We arrived at Lurie first thing in the morning. Early commutes into the city usually prove uneventful, and this trip was no exception. Right in to the heart of downtown, easy-peasy. We were given our badges at the front desk. From there we headed up to the 7th floor. It was probably around 6:30 a.m. by the time we were all situated in the pre-op room.
Vitals were checked and things were loaded into the computer. We talked about drug reactions and how she has done post-op for other surgeries. As a parent, I have committed to remembering pretty much everything dealing with any surgery she has ever had. Thankfully, I have a great memory and can recall every major event and most of the mundane doctor's appointments too. If I wasn't great at it, I would probably make a book to take with me. And at some point down the road, when there are too many things to keep track of mentally, I probably will. Our anesthesia team was so very kind. The doctor, who's name I don't remember, was very reassuring. He had recently had a child that was admitted due to seizures due to an infection. As a parent, it's nice to know that your doctor has children and relates a little bit to the anxiety you may feel during a situation like this. But honestly, I wasn't that anxious. I kept telling Ben I knew this is what needed to happen. We had exhausted all other possibilities for repair and her heart had to be repaired. It was a weird thing to not be totally freaked out about this. Because I'm the person that freaks out when the dishwasher is loaded incorrectly (yes, you can load a dishwasher incorrectly).
Once the vitals were done and all of the pre-op questions asked and answered, we waited.
It was a pretty short wait. We cleaned her one more time with some sort of special pre-op wipe, wrapped her in a blanket and headed back toward the surgery area. Once we reached the locked doors, I handed her off to the anesthesia team and they took her away. I did get a little sad at this point; not because I was uncertain of how the procedure would go, but because I knew that when I saw her again she would be forever different.
Ben and I went to the 11th floor to grab some breakfast. I also talked to my sister who had just gotten out of rehab. I fear it may be the last time I ever do talk to her. We finished our food and headed up to the 15th floor to wait on the surgery team to give us updates. The nurse practitioner the day we were waiting was Holly. She just had an ease about the way she delivered our updates. She was professional and compassionate. Again, I could go on and on about the staff. We got hourly updates for the first three hours. And at the hour five mark, her surgeon, Dr. Backer came in. We were told to expect a four to six hour surgery. And here he was right at the five hour mark from the time she went back.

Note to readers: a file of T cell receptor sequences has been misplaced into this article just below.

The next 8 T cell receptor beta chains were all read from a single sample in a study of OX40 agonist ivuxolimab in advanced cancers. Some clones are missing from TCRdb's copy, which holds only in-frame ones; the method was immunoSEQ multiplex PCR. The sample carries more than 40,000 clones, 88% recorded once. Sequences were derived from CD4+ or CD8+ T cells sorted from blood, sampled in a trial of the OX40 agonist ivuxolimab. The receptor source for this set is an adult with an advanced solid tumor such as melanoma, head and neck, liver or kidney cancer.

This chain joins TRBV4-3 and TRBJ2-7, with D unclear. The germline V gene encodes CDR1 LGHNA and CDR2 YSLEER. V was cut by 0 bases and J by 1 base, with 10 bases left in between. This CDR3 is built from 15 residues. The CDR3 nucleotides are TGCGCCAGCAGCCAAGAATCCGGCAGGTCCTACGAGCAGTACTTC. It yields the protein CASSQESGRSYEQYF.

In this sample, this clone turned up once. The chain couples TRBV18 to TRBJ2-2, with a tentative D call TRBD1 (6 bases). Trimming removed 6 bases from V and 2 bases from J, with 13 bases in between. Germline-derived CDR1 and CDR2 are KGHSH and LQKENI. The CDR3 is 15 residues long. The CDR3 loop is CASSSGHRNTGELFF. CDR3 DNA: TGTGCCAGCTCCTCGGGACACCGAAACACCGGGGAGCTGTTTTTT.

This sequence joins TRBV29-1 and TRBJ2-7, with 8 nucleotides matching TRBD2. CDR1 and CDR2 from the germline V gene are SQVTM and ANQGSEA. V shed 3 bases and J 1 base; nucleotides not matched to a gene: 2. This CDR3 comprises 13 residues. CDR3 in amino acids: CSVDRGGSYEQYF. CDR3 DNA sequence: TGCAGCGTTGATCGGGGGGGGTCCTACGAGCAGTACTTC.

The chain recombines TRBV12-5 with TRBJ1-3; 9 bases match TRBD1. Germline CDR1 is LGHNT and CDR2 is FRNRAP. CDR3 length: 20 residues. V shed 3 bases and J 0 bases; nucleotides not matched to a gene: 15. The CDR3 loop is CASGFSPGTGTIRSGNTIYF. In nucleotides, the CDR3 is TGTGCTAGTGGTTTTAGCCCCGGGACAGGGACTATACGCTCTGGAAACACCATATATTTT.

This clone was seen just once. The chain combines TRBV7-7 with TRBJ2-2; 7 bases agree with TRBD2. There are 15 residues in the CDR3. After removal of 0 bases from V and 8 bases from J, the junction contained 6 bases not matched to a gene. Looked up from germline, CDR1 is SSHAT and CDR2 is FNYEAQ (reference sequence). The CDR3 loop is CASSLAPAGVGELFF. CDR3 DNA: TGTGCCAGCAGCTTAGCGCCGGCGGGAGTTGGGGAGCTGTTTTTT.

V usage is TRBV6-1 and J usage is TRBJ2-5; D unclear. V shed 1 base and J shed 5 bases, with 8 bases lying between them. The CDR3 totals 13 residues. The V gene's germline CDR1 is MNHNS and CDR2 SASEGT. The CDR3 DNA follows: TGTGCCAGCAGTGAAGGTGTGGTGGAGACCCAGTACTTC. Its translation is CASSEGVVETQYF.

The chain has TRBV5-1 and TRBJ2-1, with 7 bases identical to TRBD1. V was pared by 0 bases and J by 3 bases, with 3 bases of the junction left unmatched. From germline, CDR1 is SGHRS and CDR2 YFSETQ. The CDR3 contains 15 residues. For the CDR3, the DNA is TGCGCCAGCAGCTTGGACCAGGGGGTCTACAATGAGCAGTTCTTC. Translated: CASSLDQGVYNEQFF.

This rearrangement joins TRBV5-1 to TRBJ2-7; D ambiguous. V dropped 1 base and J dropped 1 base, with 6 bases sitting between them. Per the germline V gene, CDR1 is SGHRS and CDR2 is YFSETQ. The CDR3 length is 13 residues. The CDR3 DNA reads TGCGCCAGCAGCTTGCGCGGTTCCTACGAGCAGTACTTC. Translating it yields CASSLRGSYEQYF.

The surgery went as planned. Her atrial septal defect was about 20 millimeters. To give you some perspective, it was roughly the size of a quarter. Dr. Backer expressed his opinion that the catheter closure would have not be successful. Her margins were non-existent and the occluder would have put pressure on her aorta. It was in that very moment that I knew God had very carefully walked us through this journey. Not allowing us to do more harm than good. He said she was waiting in her room and we could go back because she was asking for me. It was odd in the way they said it. Like maybe most kids don't ask for their parents as soon as the breathing tube comes out. But she was very aware and wanted me right there with her. I was happy to oblige.
We spent the next several hours just watching her. There are a lot of tests that happen post-op. Labs every couple of hours. Vitals every hours. Not a lot of sleep on anyone's part. Once Allyn's meds started to wear off from her surgery, things were getting a little tougher. She was restless.
There was a central line and an arterial line. She had a chest tube and was getting oxygen. She also had on a pulseox sensor and a blood pressure cuff. Moving around her was not an easy task. She had a morphine pump and they encouraged us to push the button hourly, but we could push it as frequently as every 8 or 9 minutes.
The one thing I know with certainty now about this sweet child, is that she is a WARRIOR. She wasn't pitiful or weepy. She just wanted us near. But you could sense this girl's fight. Allyn has this thing about her personality; she is adorable. She pulls you in and wraps you up in her charisma. So it was quite the change for us to see that she is also equally strong.
That first night was rough. We were on two hour checks. But checks the first night took about 30 minutes. So by the time we got her back to sleep, and then we got back to sleep, the nurses were back in within the hour. And Allyn wanted me close. I spent part of the night perched on her bed and the rest of the night trying to maintain physical contact with her while dozing in the chair. No easy feat.
But her heart was repaired. Exhaustion couldn't stop us now.